I just moved into a beautiful beachfront apartment. Each morning I have the privilege of stepping out my front door right onto the soft sand. I pinch myself each time and ask, “Have I died and gone to heaven?”
The only downfall to my literal paradise is that, for the moment, my apartment is sans-a-fridge. I have no place to store cold food, which you may think would make eating healthy an impossibility. While lack of cold storage does present some challenges, it also offers many fortunate opportunities. For example, I have eaten at my favorite restaurant, Real Food Daily, twice in the past week. They have many wonderful gluten free options for us gluten sensitive types. My favorite is El Bandito Rojo. It’s a vegan enchilada dish but I’ll bet it can entice even the most devout carnivore!
My friend Alex, of Weiser Family Farms, gave me a bag full of root vegetables such as purple and orange carrots, purple and red potatoes, rutabagas, Jerusalem artichokes, onions and garlic, plus beets with beautiful purple hued greens attached. Alex informed me that the greens will stay fresh, even unrefrigerated, if you soak the beets, or roots, in water. And indeed he is correct, although they really should be eaten within three days for optimal nutrition. The other root vegetables are best stored in a cool, dry, dark place but do not have to be kept in the fridge.
Since I can’t buy berries, which are out of season anyway, I get my anthocyanins from beets, red and purple potatoes and purple carrots. Anthocyanins are one of the most powerful antioxidants you can get in your diet. For the best sources just remember the word “cyan” which indicates they are found in the blue, purple and red hued foods. Whereas most antioxidants can donate only one electron at a time to help squelch oxygen free radicals, anthocyanins are larger and can donate several electrons at once and still remain stable. Like all nutrients, even anthocyanins’ potency diminishes over time so the sooner you eat these powerful foods after picking, the better.
Another great thing about being without a refrigerator is that you get to go to charity dinners, with you, the refrigerator impaired, being the charity. Alex invited me to a dinner at Tierra Sur a restaurant located inside the Herzog Wine Cellars, a Kosher winery in Oxnard. The menu featured the Weiser Family Farms bounty.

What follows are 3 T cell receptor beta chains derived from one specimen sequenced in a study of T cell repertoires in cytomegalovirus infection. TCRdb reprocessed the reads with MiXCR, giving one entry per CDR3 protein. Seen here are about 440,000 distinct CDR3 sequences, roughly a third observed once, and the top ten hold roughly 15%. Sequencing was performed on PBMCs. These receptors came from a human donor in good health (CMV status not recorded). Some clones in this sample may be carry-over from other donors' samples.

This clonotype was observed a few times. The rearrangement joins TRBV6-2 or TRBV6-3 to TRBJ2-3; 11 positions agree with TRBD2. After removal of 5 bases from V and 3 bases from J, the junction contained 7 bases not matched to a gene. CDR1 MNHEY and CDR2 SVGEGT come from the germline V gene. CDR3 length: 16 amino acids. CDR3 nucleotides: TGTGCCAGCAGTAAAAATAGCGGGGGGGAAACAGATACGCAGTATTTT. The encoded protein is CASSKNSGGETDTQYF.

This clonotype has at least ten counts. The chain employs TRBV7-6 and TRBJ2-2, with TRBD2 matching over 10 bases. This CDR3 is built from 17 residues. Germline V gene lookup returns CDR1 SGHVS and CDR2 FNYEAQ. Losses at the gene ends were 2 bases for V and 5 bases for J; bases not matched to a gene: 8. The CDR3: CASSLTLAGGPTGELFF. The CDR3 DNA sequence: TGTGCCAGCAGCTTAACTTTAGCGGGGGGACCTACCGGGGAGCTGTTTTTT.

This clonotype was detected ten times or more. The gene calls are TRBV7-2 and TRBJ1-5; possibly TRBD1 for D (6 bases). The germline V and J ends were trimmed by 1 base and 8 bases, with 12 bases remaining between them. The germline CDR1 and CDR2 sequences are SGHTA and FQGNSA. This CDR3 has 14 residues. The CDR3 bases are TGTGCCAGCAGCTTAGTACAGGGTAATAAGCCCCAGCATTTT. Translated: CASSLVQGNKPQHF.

Chef Todd Aarons did things with root vegetables I never thought possible. Imagine a potato ceviche with fresh citrus and sea bass and just a tad of red onion to bring a little pungency to the dish, followed by a Jerusalem artichoke (aka sunchoke) soup with fried parsnip crouton. FYI, Jerusalem artichokes are not related to the traditional artichoke but are instead a root vegetable and relative of the Sunflower. The soup was simple, yet delectable.
Our third course was baby carrot budino, which means ‘pudding’ in Italian and is basically a white carrot puree with small diced orange carrots. The budino was accompanied by duck confit and baby beet relish plus some of those purple hued beet greens. Most of the guests couldn’t believe they were eating beets and carrots. Although the chef told us he did very little to alter their natural flavors, these root vegetables tasted quite different from what you find in the traditional grocery store. You must visit the Weiser Family Farms stand at the farmer’s market to really appreciate what I’m talking about.
The last course, which I could not finish, was an apple wood grilled hanger steak with white garlic puree, lamb bacon and Russian banana potato pancake. I should have taken this course home. It was delicious but I was stuffed by this point. Although, not too stuffed to try the dessert: Nantes carrot pie with red beet and eucalyptus honey gelato. Who’d a thunk it? What a way to eat your veggies!
Please mind your salivary glands. This was a onetime meal. However, Chef Todd Aarons and Tierra Sur offer many dinner options including a featured Farmer Dinner several times a year. For more information please visit their website: http://herzogwinecellars.com/
After that four course meal, I was sated for at least a day. The next evening I ate light. My meal was a simple yet satisfying fare of roasted root veggies. I scrubbed some purple and orange carrots, a rutabaga, two tiny purple and red potatoes, a few sunchokes along with an onion and two cloves of garlic. I quartered all the vegetables, peeled the onion and left the garlic cloves in their skin. Drizzled with high heat sunflower oil, then seasoned with sea salt, basil and oregano, I roasted everything on a baking tray in an oven set at 400 degrees for 40 minutes. When eaten together the flavors perfectly complemented one another, some sweet, some bitter with just the right amount of salt and herbs to pull all flavors to the forefront.
I also chopped the beet stems and greens, added some shredded beets and a shredded rutabaga, then tossed everything with some olive oil, balsamic vinegar, sesame seeds and sea salt and enjoyed my impromptu salad. Although I liked the taste of the roasted rutabagas, I absolutely loved them raw. They taste like a milder version of horseradish, another favorite root of mine.
Because I am forever a frugal foodie, after washing all of my produce, I took all the peels and end pieces, boiled them in fresh water and made a savory vegetable broth which is great either on its own or with some roasted root vegetables thrown into the pot. Who says it’s hard to eat healthy? Not me!
So, I’ve lived nearly two weeks without refrigeration. While eating less food, I may have lost a pound, but my energy is good, my mind is clear and I am happy to be in my creative space with the sand at my toes. What will happen in the next week? Who knows? For now I’m just eating one day at a time.